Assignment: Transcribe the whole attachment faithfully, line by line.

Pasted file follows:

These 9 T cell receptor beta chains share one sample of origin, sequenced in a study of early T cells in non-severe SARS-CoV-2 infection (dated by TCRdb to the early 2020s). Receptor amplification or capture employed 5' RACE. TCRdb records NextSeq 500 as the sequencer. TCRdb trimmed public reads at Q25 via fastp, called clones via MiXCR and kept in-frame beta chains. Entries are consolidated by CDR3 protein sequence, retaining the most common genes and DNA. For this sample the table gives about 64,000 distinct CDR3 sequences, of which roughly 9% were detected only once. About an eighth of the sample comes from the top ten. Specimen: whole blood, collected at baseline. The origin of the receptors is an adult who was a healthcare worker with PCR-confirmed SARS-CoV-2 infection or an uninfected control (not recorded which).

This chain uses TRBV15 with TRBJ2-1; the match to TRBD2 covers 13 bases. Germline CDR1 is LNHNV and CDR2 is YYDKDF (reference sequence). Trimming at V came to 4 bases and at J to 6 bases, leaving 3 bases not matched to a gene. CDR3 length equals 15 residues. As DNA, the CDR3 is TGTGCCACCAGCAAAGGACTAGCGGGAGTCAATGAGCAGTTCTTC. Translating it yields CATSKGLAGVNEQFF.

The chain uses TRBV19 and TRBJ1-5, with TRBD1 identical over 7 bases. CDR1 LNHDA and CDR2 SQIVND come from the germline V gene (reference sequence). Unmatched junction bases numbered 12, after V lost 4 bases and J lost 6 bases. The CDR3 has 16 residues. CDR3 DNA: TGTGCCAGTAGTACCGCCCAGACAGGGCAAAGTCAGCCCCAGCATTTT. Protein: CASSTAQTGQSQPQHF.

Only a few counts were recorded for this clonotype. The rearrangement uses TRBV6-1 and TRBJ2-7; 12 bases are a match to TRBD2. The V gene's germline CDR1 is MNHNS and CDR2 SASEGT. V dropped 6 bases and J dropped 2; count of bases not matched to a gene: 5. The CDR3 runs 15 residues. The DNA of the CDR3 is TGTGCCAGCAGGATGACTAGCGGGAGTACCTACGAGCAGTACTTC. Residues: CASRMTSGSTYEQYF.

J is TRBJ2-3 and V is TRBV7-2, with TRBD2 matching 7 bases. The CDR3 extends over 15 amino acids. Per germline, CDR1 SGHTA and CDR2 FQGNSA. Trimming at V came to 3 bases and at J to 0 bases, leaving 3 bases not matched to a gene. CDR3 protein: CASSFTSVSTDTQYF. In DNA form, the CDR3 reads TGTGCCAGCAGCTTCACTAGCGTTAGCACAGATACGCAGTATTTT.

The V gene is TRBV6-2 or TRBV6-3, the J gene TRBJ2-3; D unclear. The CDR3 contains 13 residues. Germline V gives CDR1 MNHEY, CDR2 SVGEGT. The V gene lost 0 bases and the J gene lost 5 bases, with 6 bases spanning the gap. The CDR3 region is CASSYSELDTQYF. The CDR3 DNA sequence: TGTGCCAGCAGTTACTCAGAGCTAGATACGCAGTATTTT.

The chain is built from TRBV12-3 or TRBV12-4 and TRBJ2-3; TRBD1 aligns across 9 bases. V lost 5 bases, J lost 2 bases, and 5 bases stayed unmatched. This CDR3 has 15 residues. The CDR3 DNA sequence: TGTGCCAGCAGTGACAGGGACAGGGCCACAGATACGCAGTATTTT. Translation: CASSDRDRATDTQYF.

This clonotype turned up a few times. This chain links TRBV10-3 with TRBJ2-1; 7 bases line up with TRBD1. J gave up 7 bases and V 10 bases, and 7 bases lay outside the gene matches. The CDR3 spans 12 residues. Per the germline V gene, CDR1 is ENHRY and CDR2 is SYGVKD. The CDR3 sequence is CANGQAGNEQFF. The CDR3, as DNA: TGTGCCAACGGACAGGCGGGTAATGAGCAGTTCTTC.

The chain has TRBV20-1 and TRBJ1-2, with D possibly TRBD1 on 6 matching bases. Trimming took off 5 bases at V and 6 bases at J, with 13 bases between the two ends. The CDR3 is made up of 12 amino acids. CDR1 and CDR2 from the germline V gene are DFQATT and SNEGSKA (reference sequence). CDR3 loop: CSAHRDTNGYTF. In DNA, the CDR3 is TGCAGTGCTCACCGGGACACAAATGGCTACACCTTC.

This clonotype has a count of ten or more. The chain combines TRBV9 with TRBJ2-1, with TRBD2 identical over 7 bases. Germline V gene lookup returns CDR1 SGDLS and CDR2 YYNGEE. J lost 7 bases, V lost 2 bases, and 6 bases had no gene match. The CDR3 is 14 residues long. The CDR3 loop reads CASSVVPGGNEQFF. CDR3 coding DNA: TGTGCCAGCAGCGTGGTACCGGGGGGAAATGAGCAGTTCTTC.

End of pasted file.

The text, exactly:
These 9 T cell receptor beta chains share one sample of origin, sequenced in a study of early T cells in non-severe SARS-CoV-2 infection (dated by TCRdb to the early 2020s). Receptor amplification or capture employed 5' RACE. TCRdb records NextSeq 500 as the sequencer. TCRdb trimmed public reads at Q25 via fastp, called clones via MiXCR and kept in-frame beta chains. Entries are consolidated by CDR3 protein sequence, retaining the most common genes and DNA. For this sample the table gives about 64,000 distinct CDR3 sequences, of which roughly 9% were detected only once. About an eighth of the sample comes from the top ten. Specimen: whole blood, collected at baseline. The origin of the receptors is an adult who was a healthcare worker with PCR-confirmed SARS-CoV-2 infection or an uninfected control (not recorded which).

This chain uses TRBV15 with TRBJ2-1; the match to TRBD2 covers 13 bases. Germline CDR1 is LNHNV and CDR2 is YYDKDF (reference sequence). Trimming at V came to 4 bases and at J to 6 bases, leaving 3 bases not matched to a gene. CDR3 length equals 15 residues. As DNA, the CDR3 is TGTGCCACCAGCAAAGGACTAGCGGGAGTCAATGAGCAGTTCTTC. Translating it yields CATSKGLAGVNEQFF.

The chain uses TRBV19 and TRBJ1-5, with TRBD1 identical over 7 bases. CDR1 LNHDA and CDR2 SQIVND come from the germline V gene (reference sequence). Unmatched junction bases numbered 12, after V lost 4 bases and J lost 6 bases. The CDR3 has 16 residues. CDR3 DNA: TGTGCCAGTAGTACCGCCCAGACAGGGCAAAGTCAGCCCCAGCATTTT. Protein: CASSTAQTGQSQPQHF.

Only a few counts were recorded for this clonotype. The rearrangement uses TRBV6-1 and TRBJ2-7; 12 bases are a match to TRBD2. The V gene's germline CDR1 is MNHNS and CDR2 SASEGT. V dropped 6 bases and J dropped 2; count of bases not matched to a gene: 5. The CDR3 runs 15 residues. The DNA of the CDR3 is TGTGCCAGCAGGATGACTAGCGGGAGTACCTACGAGCAGTACTTC. Residues: CASRMTSGSTYEQYF.

J is TRBJ2-3 and V is TRBV7-2, with TRBD2 matching 7 bases. The CDR3 extends over 15 amino acids. Per germline, CDR1 SGHTA and CDR2 FQGNSA. Trimming at V came to 3 bases and at J to 0 bases, leaving 3 bases not matched to a gene. CDR3 protein: CASSFTSVSTDTQYF. In DNA form, the CDR3 reads TGTGCCAGCAGCTTCACTAGCGTTAGCACAGATACGCAGTATTTT.

The V gene is TRBV6-2 or TRBV6-3, the J gene TRBJ2-3; D unclear. The CDR3 contains 13 residues. Germline V gives CDR1 MNHEY, CDR2 SVGEGT. The V gene lost 0 bases and the J gene lost 5 bases, with 6 bases spanning the gap. The CDR3 region is CASSYSELDTQYF. The CDR3 DNA sequence: TGTGCCAGCAGTTACTCAGAGCTAGATACGCAGTATTTT.

The chain is built from TRBV12-3 or TRBV12-4 and TRBJ2-3; TRBD1 aligns across 9 bases. V lost 5 bases, J lost 2 bases, and 5 bases stayed unmatched. This CDR3 has 15 residues. The CDR3 DNA sequence: TGTGCCAGCAGTGACAGGGACAGGGCCACAGATACGCAGTATTTT. Translation: CASSDRDRATDTQYF.

This clonotype turned up a few times. This chain links TRBV10-3 with TRBJ2-1; 7 bases line up with TRBD1. J gave up 7 bases and V 10 bases, and 7 bases lay outside the gene matches. The CDR3 spans 12 residues. Per the germline V gene, CDR1 is ENHRY and CDR2 is SYGVKD. The CDR3 sequence is CANGQAGNEQFF. The CDR3, as DNA: TGTGCCAACGGACAGGCGGGTAATGAGCAGTTCTTC.

The chain has TRBV20-1 and TRBJ1-2, with D possibly TRBD1 on 6 matching bases. Trimming took off 5 bases at V and 6 bases at J, with 13 bases between the two ends. The CDR3 is made up of 12 amino acids. CDR1 and CDR2 from the germline V gene are DFQATT and SNEGSKA (reference sequence). CDR3 loop: CSAHRDTNGYTF. In DNA, the CDR3 is TGCAGTGCTCACCGGGACACAAATGGCTACACCTTC.

This clonotype has a count of ten or more. The chain combines TRBV9 with TRBJ2-1, with TRBD2 identical over 7 bases. Germline V gene lookup returns CDR1 SGDLS and CDR2 YYNGEE. J lost 7 bases, V lost 2 bases, and 6 bases had no gene match. The CDR3 is 14 residues long. The CDR3 loop reads CASSVVPGGNEQFF. CDR3 coding DNA: TGTGCCAGCAGCGTGGTACCGGGGGGAAATGAGCAGTTCTTC.